I had a meeting, coincidentally on the day of of Dylan’s September 11, 2012 release of Tempest, at the Massachusetts State House with a legal team to discuss tax credits and assess the legal parameters for making a film that would put the potential posterity of an amazing poet in the limelight. I even mentioned DeVogue and the project during a personal appearance on WPRO’s The Buddy Cianci Show.

Nicholas Alahverdian, Buddy Cianci, Vincent Cianci, Vincent A. Cianci Jr., Providence
Vincent A. “Buddy” Cianci, Jr., host of WPRO’s The Buddy Cianci Show and former longtime Mayor of Providence, R.I.

But with every passing day, Will’s demands became insurmountable. Nothing was ever enough. He was penurious, to say the least, and his odd jobs as a house painter around Portsmouth and the East Bay were making it difficult for him to survive.

I felt sad for Will. But there was very little I could do to ameliorate his circumstance. I never expect to discover why Will was so intent on proving why Dylan is his dad, and nor do I care. I have my suspicions. But I know what his mother said, and I have proof of that conversation.

I know who his father might be. I suppose the principal intention in writing this essay is to process the impact that he had on me as a wearisome Pierrot peddling a half-baked assumption. If it was a personal issue, why go public at all? I began very quickly to regret being involved.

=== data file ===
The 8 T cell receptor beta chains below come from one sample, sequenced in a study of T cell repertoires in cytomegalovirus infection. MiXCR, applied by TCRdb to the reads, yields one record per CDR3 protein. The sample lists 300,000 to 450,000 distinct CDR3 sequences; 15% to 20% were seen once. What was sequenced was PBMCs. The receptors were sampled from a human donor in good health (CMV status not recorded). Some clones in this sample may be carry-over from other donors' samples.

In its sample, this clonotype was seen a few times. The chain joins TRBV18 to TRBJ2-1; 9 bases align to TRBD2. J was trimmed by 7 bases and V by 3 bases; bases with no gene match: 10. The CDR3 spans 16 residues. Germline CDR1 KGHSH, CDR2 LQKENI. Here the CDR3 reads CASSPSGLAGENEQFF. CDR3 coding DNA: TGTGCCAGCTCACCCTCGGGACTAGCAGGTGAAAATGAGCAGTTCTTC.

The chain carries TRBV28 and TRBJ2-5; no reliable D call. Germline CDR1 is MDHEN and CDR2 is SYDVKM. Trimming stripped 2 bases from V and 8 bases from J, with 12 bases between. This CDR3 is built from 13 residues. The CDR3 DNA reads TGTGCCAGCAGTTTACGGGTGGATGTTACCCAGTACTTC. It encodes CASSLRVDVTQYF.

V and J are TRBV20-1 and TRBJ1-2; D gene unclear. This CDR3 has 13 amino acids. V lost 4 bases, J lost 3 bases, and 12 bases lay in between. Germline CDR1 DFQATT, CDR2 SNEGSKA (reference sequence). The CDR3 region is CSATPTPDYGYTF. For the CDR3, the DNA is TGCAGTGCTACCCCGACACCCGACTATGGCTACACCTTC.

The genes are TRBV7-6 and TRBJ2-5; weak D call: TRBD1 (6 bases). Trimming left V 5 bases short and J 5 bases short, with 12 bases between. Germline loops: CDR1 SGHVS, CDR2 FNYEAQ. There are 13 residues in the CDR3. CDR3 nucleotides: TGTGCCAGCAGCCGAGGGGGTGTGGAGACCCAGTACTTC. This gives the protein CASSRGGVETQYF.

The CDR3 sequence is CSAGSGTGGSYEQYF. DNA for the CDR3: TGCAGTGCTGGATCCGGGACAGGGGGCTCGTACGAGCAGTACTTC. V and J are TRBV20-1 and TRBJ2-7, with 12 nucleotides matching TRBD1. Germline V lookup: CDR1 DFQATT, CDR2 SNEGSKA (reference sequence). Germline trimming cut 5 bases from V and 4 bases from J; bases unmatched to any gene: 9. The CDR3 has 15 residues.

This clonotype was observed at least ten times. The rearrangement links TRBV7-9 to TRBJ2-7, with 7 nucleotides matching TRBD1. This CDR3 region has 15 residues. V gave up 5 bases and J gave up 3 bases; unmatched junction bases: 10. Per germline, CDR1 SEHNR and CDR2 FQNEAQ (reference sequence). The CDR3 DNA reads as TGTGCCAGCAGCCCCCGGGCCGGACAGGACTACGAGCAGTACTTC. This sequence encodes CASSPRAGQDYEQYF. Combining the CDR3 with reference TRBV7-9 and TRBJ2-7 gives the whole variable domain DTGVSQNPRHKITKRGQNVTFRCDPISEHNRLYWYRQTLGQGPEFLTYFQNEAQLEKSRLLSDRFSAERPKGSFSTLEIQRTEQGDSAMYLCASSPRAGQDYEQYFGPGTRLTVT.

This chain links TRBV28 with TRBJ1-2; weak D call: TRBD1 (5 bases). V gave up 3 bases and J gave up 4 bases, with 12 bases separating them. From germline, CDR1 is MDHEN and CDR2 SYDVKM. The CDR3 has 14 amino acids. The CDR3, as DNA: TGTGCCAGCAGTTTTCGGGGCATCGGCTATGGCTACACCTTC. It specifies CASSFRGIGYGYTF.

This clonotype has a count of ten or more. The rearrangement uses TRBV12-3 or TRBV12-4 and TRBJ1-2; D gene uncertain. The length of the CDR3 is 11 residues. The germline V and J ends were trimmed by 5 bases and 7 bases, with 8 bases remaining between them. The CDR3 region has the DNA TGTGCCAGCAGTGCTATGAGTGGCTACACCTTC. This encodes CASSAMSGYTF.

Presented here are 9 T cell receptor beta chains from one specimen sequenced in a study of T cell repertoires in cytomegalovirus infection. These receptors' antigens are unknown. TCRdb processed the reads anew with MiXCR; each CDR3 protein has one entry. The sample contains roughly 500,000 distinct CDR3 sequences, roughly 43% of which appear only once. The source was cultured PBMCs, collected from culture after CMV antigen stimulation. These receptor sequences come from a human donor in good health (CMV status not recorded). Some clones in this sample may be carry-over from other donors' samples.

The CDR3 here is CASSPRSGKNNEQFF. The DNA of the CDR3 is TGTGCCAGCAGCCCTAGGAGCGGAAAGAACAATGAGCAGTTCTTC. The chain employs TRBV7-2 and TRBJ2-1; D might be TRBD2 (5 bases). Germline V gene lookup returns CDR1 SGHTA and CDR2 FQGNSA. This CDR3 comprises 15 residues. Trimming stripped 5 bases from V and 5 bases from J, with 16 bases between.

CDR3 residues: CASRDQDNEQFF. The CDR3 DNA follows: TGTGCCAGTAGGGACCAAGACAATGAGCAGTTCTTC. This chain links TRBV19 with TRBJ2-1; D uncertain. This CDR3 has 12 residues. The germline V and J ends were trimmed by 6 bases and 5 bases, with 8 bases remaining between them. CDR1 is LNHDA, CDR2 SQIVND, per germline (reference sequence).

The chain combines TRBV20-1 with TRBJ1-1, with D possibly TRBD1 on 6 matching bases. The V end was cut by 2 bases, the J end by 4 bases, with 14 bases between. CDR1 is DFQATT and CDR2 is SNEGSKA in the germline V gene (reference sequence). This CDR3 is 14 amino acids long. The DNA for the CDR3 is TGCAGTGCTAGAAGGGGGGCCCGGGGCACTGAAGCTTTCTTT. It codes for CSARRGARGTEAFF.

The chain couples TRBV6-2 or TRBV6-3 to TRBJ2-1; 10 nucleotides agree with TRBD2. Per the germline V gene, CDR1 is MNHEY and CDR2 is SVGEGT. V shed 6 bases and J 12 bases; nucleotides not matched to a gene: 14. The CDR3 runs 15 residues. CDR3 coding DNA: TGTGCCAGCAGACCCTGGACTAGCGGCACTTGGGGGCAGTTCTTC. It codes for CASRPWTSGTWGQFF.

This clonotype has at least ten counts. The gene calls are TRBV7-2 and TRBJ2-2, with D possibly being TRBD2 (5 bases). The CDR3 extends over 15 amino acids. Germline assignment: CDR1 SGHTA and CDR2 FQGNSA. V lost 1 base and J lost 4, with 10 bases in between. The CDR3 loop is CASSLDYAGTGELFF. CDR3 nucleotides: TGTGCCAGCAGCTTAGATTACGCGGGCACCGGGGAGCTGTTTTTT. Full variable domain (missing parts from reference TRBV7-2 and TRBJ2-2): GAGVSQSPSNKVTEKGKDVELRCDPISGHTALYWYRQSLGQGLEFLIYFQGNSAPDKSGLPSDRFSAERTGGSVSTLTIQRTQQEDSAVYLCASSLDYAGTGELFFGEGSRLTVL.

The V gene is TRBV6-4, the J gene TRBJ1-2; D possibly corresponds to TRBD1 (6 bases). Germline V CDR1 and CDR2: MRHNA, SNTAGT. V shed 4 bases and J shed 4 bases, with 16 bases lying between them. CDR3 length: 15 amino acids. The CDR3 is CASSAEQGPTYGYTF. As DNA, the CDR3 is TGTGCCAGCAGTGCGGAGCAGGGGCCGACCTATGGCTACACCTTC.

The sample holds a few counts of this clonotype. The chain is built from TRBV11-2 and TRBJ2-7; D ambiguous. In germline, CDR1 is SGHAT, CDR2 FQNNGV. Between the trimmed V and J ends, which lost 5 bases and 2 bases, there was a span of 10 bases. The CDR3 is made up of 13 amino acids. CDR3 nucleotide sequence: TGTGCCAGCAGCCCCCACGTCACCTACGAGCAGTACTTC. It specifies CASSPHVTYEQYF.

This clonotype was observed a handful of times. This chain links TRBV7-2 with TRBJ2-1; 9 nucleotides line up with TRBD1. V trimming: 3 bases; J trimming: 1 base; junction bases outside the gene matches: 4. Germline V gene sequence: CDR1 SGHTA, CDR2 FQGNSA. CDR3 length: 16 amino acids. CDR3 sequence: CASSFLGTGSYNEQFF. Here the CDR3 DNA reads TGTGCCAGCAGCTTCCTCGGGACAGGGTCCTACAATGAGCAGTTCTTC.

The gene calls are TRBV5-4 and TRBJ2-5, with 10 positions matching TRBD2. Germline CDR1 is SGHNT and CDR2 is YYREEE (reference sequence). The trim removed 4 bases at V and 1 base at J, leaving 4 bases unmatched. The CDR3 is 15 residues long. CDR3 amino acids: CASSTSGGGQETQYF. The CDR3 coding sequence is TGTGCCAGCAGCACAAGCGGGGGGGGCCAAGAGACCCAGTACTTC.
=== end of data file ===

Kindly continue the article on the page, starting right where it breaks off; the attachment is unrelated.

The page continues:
After a while, I stopped taking his calls. I shut him off completely. He was very overwhelming and demanding. He acted with such an air of entitlement that it was incredibly arduous to cope with his rigorous demands. I was doing this pro bono. I was running a full time media campaign against DCYF for what I had suffered as a youth.

I was in the middle of two federal lawsuits. DeVogue’s obsessive insistence on absorbing every minute of my time was intolerable. Will’s unhealthy obsession with attempting to prove that Dylan might be his father was a catastrophic cadger in his life. It was quickly becoming a similar plight for me. I had to snuff out his swarthy overtone and savage attitude.

It was a healthy decision to part with Will and The DeVogue Project. He finally got the hint. He even wished me well.

Nicholas Alahverdian, William DeVogue, William Arena

What follows below is a 2012 Providence Journal article by my longtime friend Bob Kerr.

A twist of fate in search for dad

Bob Kerr ProJo, Nicholas Alahverdian
Bob Kerr

By Bob Kerr

In trying to put the story of his earliest days together, William Arena turns the pages of a book of iconic photographs from Life magazine. There is, as there has to be, a photo of Bob Dylan, walking a New York street with a girlfriend. That was a recurring image in the ’60s — Dylan, slightly hunched, leaning close to his sweetie on a city street. Continue reading A twist of fate for Will DeVogue / William Arena

A survivor tells the story of kid-dumping

Click here for the entire Nicholas Alahverdian News Archive

A survivor tells the story of kid dumping